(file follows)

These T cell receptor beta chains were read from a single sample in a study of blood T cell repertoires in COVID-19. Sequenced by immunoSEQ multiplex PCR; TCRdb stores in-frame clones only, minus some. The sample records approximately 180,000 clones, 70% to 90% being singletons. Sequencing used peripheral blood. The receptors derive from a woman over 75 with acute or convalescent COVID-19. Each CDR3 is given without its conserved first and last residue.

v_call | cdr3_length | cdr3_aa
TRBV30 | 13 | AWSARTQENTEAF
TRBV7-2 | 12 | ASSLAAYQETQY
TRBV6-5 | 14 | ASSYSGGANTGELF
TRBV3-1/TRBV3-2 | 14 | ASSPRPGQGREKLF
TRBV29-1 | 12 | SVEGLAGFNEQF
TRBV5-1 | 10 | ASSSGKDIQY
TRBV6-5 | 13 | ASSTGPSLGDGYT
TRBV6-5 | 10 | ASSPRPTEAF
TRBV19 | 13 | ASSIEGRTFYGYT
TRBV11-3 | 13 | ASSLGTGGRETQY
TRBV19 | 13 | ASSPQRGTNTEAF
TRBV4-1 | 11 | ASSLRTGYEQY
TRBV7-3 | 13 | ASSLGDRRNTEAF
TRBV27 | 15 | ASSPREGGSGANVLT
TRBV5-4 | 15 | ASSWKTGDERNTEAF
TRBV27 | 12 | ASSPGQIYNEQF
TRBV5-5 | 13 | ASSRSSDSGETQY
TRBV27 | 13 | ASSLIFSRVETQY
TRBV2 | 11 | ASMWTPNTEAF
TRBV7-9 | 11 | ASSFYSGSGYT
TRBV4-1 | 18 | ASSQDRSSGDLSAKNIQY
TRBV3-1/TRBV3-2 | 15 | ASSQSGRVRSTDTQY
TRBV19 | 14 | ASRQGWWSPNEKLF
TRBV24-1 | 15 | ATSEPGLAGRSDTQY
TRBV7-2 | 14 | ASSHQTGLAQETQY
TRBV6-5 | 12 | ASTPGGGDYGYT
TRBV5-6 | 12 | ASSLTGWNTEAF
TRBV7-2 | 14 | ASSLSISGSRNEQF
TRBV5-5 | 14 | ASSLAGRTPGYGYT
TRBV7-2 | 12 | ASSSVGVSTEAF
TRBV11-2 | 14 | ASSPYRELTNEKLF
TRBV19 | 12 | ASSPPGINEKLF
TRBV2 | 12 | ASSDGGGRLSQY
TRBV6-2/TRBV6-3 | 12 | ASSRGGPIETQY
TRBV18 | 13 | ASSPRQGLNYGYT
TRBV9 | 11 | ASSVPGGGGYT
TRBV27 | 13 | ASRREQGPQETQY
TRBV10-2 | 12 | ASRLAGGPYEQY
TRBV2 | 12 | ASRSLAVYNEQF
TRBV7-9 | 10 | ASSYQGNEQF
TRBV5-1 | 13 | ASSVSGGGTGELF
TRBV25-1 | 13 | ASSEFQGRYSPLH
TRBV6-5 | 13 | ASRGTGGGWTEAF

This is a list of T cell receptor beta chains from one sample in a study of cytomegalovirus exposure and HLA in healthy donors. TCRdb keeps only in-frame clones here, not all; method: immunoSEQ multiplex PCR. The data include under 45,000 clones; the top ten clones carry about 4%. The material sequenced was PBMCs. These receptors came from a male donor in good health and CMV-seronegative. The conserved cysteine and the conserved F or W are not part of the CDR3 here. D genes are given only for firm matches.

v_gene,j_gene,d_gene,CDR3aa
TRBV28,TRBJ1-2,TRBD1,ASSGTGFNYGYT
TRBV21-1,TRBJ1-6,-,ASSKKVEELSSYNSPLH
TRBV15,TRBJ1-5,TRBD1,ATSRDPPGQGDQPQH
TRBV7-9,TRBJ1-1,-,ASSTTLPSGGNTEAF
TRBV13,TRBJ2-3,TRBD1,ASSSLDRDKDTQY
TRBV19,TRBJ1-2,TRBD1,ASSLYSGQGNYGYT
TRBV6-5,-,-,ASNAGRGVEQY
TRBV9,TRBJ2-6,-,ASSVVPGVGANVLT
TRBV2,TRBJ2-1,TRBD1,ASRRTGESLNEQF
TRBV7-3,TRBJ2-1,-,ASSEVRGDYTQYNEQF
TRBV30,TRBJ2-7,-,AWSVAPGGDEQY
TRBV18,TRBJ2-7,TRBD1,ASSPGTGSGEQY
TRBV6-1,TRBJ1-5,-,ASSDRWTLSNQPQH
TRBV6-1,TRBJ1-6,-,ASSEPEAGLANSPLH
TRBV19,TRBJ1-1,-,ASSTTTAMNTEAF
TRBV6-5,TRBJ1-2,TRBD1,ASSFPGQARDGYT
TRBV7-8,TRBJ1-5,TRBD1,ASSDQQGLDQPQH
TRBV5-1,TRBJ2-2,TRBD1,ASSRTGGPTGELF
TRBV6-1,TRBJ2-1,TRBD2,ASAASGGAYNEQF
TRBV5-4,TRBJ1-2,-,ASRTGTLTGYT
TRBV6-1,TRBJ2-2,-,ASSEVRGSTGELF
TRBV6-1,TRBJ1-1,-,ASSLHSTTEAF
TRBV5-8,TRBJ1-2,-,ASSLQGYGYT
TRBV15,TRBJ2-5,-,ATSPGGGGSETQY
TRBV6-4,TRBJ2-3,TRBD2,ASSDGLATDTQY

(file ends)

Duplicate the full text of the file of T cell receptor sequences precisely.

These T cell receptor beta chains were read from a single sample in a study of blood T cell repertoires in COVID-19. Sequenced by immunoSEQ multiplex PCR; TCRdb stores in-frame clones only, minus some. The sample records approximately 180,000 clones, 70% to 90% being singletons. Sequencing used peripheral blood. The receptors derive from a woman over 75 with acute or convalescent COVID-19. Each CDR3 is given without its conserved first and last residue.

v_call | cdr3_length | cdr3_aa
TRBV30 | 13 | AWSARTQENTEAF
TRBV7-2 | 12 | ASSLAAYQETQY
TRBV6-5 | 14 | ASSYSGGANTGELF
TRBV3-1/TRBV3-2 | 14 | ASSPRPGQGREKLF
TRBV29-1 | 12 | SVEGLAGFNEQF
TRBV5-1 | 10 | ASSSGKDIQY
TRBV6-5 | 13 | ASSTGPSLGDGYT
TRBV6-5 | 10 | ASSPRPTEAF
TRBV19 | 13 | ASSIEGRTFYGYT
TRBV11-3 | 13 | ASSLGTGGRETQY
TRBV19 | 13 | ASSPQRGTNTEAF
TRBV4-1 | 11 | ASSLRTGYEQY
TRBV7-3 | 13 | ASSLGDRRNTEAF
TRBV27 | 15 | ASSPREGGSGANVLT
TRBV5-4 | 15 | ASSWKTGDERNTEAF
TRBV27 | 12 | ASSPGQIYNEQF
TRBV5-5 | 13 | ASSRSSDSGETQY
TRBV27 | 13 | ASSLIFSRVETQY
TRBV2 | 11 | ASMWTPNTEAF
TRBV7-9 | 11 | ASSFYSGSGYT
TRBV4-1 | 18 | ASSQDRSSGDLSAKNIQY
TRBV3-1/TRBV3-2 | 15 | ASSQSGRVRSTDTQY
TRBV19 | 14 | ASRQGWWSPNEKLF
TRBV24-1 | 15 | ATSEPGLAGRSDTQY
TRBV7-2 | 14 | ASSHQTGLAQETQY
TRBV6-5 | 12 | ASTPGGGDYGYT
TRBV5-6 | 12 | ASSLTGWNTEAF
TRBV7-2 | 14 | ASSLSISGSRNEQF
TRBV5-5 | 14 | ASSLAGRTPGYGYT
TRBV7-2 | 12 | ASSSVGVSTEAF
TRBV11-2 | 14 | ASSPYRELTNEKLF
TRBV19 | 12 | ASSPPGINEKLF
TRBV2 | 12 | ASSDGGGRLSQY
TRBV6-2/TRBV6-3 | 12 | ASSRGGPIETQY
TRBV18 | 13 | ASSPRQGLNYGYT
TRBV9 | 11 | ASSVPGGGGYT
TRBV27 | 13 | ASRREQGPQETQY
TRBV10-2 | 12 | ASRLAGGPYEQY
TRBV2 | 12 | ASRSLAVYNEQF
TRBV7-9 | 10 | ASSYQGNEQF
TRBV5-1 | 13 | ASSVSGGGTGELF
TRBV25-1 | 13 | ASSEFQGRYSPLH
TRBV6-5 | 13 | ASRGTGGGWTEAF

This is a list of T cell receptor beta chains from one sample in a study of cytomegalovirus exposure and HLA in healthy donors. TCRdb keeps only in-frame clones here, not all; method: immunoSEQ multiplex PCR. The data include under 45,000 clones; the top ten clones carry about 4%. The material sequenced was PBMCs. These receptors came from a male donor in good health and CMV-seronegative. The conserved cysteine and the conserved F or W are not part of the CDR3 here. D genes are given only for firm matches.

v_gene,j_gene,d_gene,CDR3aa
TRBV28,TRBJ1-2,TRBD1,ASSGTGFNYGYT
TRBV21-1,TRBJ1-6,-,ASSKKVEELSSYNSPLH
TRBV15,TRBJ1-5,TRBD1,ATSRDPPGQGDQPQH
TRBV7-9,TRBJ1-1,-,ASSTTLPSGGNTEAF
TRBV13,TRBJ2-3,TRBD1,ASSSLDRDKDTQY
TRBV19,TRBJ1-2,TRBD1,ASSLYSGQGNYGYT
TRBV6-5,-,-,ASNAGRGVEQY
TRBV9,TRBJ2-6,-,ASSVVPGVGANVLT
TRBV2,TRBJ2-1,TRBD1,ASRRTGESLNEQF
TRBV7-3,TRBJ2-1,-,ASSEVRGDYTQYNEQF
TRBV30,TRBJ2-7,-,AWSVAPGGDEQY
TRBV18,TRBJ2-7,TRBD1,ASSPGTGSGEQY
TRBV6-1,TRBJ1-5,-,ASSDRWTLSNQPQH
TRBV6-1,TRBJ1-6,-,ASSEPEAGLANSPLH
TRBV19,TRBJ1-1,-,ASSTTTAMNTEAF
TRBV6-5,TRBJ1-2,TRBD1,ASSFPGQARDGYT
TRBV7-8,TRBJ1-5,TRBD1,ASSDQQGLDQPQH
TRBV5-1,TRBJ2-2,TRBD1,ASSRTGGPTGELF
TRBV6-1,TRBJ2-1,TRBD2,ASAASGGAYNEQF
TRBV5-4,TRBJ1-2,-,ASRTGTLTGYT
TRBV6-1,TRBJ2-2,-,ASSEVRGSTGELF
TRBV6-1,TRBJ1-1,-,ASSLHSTTEAF
TRBV5-8,TRBJ1-2,-,ASSLQGYGYT
TRBV15,TRBJ2-5,-,ATSPGGGGSETQY
TRBV6-4,TRBJ2-3,TRBD2,ASSDGLATDTQY